Today’s Gospel: Matthew 11:25-27
I thank you Father that you have hidden these things from the learned and the wise, and revealed them to the childlike.
Is it that God is trying to keep smart people out of Heaven? By no means!
So often, though, the “wisdom of the age” is directly contrary to God’s Wisdom. The better we are at succeeding on the world’s terms — gathering honors and prestige and attention for ourselves — the more deeply we are invested in ideas and habits that aren’t at all what God wants for us.
As a child, we learn what we’re taught. When we have nothing to lose, no particular notion of what’s best, it’s much easier to listen to God.
As an adult, it’s hard to examine my life and see the fortress walls against the Gospel behind which I find my comfort. Our legitimate Christian vocation can obscure our attachments:
Am I working hard to provide for my family, or am I living for a career?
As a wife and mother, am I enjoying the simple pleasure of dressing in a manner befitting my station in life, or have I been pulled into vanity and fashion in a way that’s contrary to my vocation as a Christian?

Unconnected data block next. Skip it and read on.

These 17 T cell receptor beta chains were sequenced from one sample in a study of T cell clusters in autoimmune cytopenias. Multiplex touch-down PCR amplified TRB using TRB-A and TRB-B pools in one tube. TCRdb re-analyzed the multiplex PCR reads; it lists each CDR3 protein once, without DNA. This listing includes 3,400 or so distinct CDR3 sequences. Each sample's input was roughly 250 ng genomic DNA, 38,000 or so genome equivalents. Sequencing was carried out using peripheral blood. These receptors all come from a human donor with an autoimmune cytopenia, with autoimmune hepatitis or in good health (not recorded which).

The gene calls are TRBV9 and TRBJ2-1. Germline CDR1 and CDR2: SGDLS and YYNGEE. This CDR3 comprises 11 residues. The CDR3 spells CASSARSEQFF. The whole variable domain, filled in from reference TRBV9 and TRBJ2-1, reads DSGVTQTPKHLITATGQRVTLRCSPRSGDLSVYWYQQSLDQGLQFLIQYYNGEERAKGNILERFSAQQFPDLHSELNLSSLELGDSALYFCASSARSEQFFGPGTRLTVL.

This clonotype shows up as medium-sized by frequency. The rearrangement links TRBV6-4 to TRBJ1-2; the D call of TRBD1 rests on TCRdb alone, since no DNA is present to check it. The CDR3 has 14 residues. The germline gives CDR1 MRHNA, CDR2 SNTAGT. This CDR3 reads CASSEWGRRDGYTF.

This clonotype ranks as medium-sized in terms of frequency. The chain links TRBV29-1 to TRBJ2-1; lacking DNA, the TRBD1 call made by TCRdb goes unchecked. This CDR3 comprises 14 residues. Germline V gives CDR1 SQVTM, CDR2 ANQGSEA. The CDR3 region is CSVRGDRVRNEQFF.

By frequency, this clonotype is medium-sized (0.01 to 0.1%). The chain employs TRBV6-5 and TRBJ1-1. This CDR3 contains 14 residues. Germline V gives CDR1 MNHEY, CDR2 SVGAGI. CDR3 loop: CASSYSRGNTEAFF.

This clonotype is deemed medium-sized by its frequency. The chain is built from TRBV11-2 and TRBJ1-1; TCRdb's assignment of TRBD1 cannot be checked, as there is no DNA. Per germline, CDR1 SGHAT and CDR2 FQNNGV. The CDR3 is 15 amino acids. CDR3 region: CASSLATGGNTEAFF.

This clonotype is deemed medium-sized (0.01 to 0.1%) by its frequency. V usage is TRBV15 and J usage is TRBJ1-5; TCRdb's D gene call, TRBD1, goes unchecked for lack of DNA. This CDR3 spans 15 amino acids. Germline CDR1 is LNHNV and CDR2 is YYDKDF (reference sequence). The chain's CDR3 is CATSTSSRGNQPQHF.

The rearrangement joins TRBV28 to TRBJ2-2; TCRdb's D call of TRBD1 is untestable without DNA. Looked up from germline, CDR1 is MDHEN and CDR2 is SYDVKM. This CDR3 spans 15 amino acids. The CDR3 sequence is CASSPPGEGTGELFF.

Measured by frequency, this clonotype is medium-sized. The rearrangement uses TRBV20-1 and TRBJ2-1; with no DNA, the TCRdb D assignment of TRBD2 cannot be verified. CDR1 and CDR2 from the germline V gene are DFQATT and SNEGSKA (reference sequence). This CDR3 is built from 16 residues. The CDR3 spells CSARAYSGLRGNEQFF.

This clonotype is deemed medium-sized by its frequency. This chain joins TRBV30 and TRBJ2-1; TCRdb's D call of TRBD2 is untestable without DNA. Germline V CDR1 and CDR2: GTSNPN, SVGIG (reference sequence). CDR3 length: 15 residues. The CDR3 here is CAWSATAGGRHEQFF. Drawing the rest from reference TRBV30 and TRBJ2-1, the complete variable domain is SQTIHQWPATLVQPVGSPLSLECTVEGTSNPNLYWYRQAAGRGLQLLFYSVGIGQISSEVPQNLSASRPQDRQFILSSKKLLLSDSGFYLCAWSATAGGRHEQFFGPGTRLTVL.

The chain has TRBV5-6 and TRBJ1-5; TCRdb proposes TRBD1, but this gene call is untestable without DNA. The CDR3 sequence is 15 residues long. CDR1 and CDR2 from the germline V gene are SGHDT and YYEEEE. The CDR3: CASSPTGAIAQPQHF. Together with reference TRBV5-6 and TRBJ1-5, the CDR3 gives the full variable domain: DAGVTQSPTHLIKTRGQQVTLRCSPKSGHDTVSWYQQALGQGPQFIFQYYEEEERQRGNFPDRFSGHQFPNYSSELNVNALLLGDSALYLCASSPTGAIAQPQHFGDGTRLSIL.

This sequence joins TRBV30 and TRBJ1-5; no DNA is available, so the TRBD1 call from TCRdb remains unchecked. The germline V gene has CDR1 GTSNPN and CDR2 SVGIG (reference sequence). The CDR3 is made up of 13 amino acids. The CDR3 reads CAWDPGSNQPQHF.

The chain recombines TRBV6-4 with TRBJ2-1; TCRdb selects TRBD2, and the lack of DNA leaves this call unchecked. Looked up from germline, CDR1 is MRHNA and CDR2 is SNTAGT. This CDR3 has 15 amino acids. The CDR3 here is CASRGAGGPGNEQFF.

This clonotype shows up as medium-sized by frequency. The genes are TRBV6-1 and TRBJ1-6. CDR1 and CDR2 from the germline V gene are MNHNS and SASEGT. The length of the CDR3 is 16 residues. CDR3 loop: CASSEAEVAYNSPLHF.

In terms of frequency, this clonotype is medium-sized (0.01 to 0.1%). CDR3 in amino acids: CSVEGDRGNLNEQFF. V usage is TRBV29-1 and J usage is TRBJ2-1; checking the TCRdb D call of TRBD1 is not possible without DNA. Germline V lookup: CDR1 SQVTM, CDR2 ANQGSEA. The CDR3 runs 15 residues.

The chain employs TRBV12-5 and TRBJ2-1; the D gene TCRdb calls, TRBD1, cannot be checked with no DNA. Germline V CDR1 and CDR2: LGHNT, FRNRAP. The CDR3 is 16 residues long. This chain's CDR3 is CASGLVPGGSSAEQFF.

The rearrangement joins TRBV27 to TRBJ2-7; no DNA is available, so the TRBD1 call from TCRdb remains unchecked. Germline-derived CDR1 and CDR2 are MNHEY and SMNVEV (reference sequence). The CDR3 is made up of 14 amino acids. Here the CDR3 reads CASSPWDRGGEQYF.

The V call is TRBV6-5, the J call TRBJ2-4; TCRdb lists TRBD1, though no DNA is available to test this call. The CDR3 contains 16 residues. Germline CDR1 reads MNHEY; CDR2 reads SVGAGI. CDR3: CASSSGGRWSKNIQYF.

Are my politics and ideals formed by the Gospel, or by what I just know has to be the truth because it makes sense to me?
We all have these barriers — earwax of the soul, keeping us from hearing Christ. As a Christian, my challenge is to root them out one by one, until I’m that little child willing to hear everything Jesus has to say, and not just the parts that suit me.
Imagine sitting down with a Catholic friend from a completely different corner of the Church. Someone whose spirituality and lifestyle and politics are markedly different from yours. What would your friend say you’re doing well in your pursuit of the Gospel? In what parts of your life would your friend gently nudge you to open up to God’s leading?
Dear Lord, I want to be a follower of You, not a follower of me. Open my ears to hear You. Let me be a little child on your lap, listening to you and trying to please you in everything I do. Amen.
Copyright 2014 Jennifer Fitz